One of the most common complaints I get on the TES Community behaviour forums is that senior staff don’t support classroom teachers when it comes to behaviour. And it’s fair to say that some of the stories make my already curly hair curl further. And yet when I speak to senior staff in various schools, I tend to hear a very different complaint: about teachers who are barely in charge of themselves, let alone their classes, and relying on senior staff as a kind of remote enforcement squad. Why has this dislocation come about?
There are often two schools within every school. In one are senior or experienced staff: long-termers and full-timers who know the kids, the systems and have spent years building up relationships. They might have lighter timetables, status and time to follow up on behaviour incidents. In the other – separated by only half a degree of reality – are new teachers, supply teachers and trainee teachers. They usually enjoy the fullest timetables, don’t know the kids so well and have a procession of names and faces to deal with. Until both parties realise this, the two schools will never understand one another.
There are some teachers who fail to contribute to the greater health of the school. They might, for instance, set detentions but fail to attend them. Or fail to follow up if the pupils don’t attend. Or make threats and never carry them out. Some do very little by way of genuine classroom discipline, and call for back-up for the most ridiculous of reasons. These teachers make it harder for everyone else because they wear a system down by adding workload to it that should be theirs. They don’t have to be new teachers – in fact often, they’re not.
On the other end of the spectrum, there are senior staff who refuse to acknowledge that bad behaviour exists or believe that, if it does, it is somehow the fault of the teacher. They scold teachers for call-outs, and encourage them to reduce the numbers of requests for assistance without offering any remedy. Which makes as much sense as attempting to reduce crime by telling police officers to stop arresting people. This group is a more serious problem, because it has more impact on the whole school.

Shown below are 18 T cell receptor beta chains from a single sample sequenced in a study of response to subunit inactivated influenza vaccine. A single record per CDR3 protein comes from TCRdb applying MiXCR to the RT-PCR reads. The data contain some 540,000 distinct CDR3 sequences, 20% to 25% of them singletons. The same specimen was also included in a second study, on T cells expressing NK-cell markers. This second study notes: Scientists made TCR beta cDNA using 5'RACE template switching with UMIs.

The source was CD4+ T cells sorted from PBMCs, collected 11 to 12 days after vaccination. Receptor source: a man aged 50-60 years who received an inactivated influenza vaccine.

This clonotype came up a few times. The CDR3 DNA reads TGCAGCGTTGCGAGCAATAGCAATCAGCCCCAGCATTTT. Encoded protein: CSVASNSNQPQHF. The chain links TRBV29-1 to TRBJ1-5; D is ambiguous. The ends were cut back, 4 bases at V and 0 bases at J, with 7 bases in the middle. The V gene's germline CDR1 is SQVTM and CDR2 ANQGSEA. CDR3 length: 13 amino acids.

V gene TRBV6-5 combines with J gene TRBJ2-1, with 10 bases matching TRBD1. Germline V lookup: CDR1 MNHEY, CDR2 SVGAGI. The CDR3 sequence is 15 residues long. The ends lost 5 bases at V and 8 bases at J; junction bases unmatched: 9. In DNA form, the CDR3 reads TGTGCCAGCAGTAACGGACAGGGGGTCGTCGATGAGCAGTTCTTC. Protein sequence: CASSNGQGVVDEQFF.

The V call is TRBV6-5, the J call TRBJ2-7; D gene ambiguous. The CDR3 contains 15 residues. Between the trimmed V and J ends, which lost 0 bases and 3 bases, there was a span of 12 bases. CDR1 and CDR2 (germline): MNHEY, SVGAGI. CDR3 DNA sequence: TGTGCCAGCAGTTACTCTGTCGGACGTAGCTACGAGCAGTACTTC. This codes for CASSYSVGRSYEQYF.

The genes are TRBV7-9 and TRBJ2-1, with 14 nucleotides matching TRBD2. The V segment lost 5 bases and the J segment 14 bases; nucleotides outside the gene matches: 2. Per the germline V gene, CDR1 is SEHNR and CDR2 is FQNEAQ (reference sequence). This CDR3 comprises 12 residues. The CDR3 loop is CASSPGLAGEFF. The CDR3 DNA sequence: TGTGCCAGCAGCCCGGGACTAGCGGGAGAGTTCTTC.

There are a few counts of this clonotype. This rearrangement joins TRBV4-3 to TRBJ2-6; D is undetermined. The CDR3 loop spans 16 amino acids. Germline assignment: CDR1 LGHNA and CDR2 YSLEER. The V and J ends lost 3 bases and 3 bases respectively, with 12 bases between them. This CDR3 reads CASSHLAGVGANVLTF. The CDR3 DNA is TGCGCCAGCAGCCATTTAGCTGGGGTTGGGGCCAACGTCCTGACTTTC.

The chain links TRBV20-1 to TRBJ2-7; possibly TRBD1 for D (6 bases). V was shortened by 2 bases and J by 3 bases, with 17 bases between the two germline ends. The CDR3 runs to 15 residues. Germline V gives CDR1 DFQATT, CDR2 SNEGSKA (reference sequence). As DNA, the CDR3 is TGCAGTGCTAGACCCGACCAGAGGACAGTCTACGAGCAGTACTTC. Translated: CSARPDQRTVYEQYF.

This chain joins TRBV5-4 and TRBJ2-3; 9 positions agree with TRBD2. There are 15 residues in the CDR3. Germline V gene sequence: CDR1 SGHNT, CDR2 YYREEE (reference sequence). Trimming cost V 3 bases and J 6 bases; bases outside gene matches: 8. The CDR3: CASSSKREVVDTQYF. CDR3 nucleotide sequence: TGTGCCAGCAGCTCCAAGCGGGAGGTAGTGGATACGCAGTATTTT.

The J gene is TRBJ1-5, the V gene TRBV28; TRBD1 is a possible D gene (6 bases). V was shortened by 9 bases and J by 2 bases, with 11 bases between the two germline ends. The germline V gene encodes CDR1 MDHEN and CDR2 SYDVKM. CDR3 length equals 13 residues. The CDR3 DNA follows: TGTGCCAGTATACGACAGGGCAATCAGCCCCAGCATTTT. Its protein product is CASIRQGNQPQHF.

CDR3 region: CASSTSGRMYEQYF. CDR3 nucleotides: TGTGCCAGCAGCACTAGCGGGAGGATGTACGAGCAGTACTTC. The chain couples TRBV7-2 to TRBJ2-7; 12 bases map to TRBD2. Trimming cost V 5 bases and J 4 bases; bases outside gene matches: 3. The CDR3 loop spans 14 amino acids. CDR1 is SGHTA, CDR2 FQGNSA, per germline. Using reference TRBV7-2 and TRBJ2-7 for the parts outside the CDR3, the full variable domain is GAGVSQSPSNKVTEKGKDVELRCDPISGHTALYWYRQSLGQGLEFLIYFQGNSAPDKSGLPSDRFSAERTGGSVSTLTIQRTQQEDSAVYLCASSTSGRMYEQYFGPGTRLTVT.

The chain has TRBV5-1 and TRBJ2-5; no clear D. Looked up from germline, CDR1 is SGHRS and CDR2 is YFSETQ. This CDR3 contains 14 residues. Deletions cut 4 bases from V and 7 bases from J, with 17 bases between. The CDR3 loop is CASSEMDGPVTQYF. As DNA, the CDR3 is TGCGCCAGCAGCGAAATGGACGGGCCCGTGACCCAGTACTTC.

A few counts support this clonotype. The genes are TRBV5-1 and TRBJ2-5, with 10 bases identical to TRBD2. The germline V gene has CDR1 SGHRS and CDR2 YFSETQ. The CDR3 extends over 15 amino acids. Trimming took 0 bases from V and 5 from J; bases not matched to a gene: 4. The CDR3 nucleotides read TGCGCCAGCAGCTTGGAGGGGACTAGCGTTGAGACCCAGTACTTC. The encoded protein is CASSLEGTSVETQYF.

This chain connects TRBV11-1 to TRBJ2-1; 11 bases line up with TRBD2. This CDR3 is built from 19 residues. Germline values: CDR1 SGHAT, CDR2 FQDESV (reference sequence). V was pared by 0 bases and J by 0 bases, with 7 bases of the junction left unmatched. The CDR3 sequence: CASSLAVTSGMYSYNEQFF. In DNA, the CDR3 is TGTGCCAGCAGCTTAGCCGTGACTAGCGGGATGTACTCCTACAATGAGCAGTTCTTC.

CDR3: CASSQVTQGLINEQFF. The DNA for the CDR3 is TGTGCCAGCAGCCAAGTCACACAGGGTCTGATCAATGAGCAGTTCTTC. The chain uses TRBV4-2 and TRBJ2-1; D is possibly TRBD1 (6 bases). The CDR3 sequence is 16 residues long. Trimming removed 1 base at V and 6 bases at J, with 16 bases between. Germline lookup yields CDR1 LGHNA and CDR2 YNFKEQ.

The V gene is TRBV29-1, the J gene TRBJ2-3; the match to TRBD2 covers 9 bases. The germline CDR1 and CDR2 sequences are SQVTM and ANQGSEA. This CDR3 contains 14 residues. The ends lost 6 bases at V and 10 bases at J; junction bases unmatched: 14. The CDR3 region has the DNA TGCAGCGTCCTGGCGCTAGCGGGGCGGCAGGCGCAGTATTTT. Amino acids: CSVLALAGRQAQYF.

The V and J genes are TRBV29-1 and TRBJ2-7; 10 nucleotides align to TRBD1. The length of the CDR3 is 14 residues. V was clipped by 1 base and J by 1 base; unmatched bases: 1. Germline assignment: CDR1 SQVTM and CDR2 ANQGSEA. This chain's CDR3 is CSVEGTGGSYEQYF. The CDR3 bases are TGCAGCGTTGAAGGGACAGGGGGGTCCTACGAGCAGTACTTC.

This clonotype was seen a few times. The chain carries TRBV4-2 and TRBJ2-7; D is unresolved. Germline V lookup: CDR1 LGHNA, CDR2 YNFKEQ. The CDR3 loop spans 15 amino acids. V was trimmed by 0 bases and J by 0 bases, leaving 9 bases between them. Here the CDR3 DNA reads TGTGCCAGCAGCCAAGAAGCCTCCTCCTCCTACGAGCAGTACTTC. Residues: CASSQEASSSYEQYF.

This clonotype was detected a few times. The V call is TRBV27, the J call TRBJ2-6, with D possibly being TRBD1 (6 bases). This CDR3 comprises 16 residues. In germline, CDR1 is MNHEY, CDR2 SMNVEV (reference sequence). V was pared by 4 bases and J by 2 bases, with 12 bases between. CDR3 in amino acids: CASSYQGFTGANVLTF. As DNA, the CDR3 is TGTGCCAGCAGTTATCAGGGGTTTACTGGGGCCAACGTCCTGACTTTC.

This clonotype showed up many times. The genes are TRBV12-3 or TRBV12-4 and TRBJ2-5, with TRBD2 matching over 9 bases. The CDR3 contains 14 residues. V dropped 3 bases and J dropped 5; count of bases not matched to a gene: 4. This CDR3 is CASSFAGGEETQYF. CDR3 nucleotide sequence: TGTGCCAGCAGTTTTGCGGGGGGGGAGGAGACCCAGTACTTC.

For schools to make behaviour systems work, both extremes need to be resolved. I always invite school leaders to cast their minds back to when they were new teachers, and to consider that very different perspective. Empathy is a valuable commodity, never more so than in a leader. Anyone in a leadership position needs to be comfortable answering the question: “Could I handle that class?” If the answer is genuinely yes, then you are capable of advising the teacher. If it’s no, then you must be honest with yourself and refer such behaviour issues to those colleagues who really could.
And if any teacher is failing to take on their fair share of the behaviour workload, they need to be confronted, supported and guided into better working habits. It’s no good emailing them in an anonymous, faceless exchange: that’s a guarantee of inertia. When I speak to teachers who decide to have a good dig about senior leadership, I always try to challenge them a little to make sure that they’re doing what they should and aren’t looking for someone to blame.
Great behaviour happens when schools operate consistent policies that are clear, universal and applied rigorously; when all teachers and all students know what to expect; when sanctions are so certain and infallible that they almost extinguish themselves because no one incurs them. This is possible in every school if the will, leadership and heart are there.
That means all staff. And, of course, that kind of heart is led by the head.
Tom Bennett is a teacher in East London, director of the ResearchED conference and the government’s school behaviour expert @tombennett71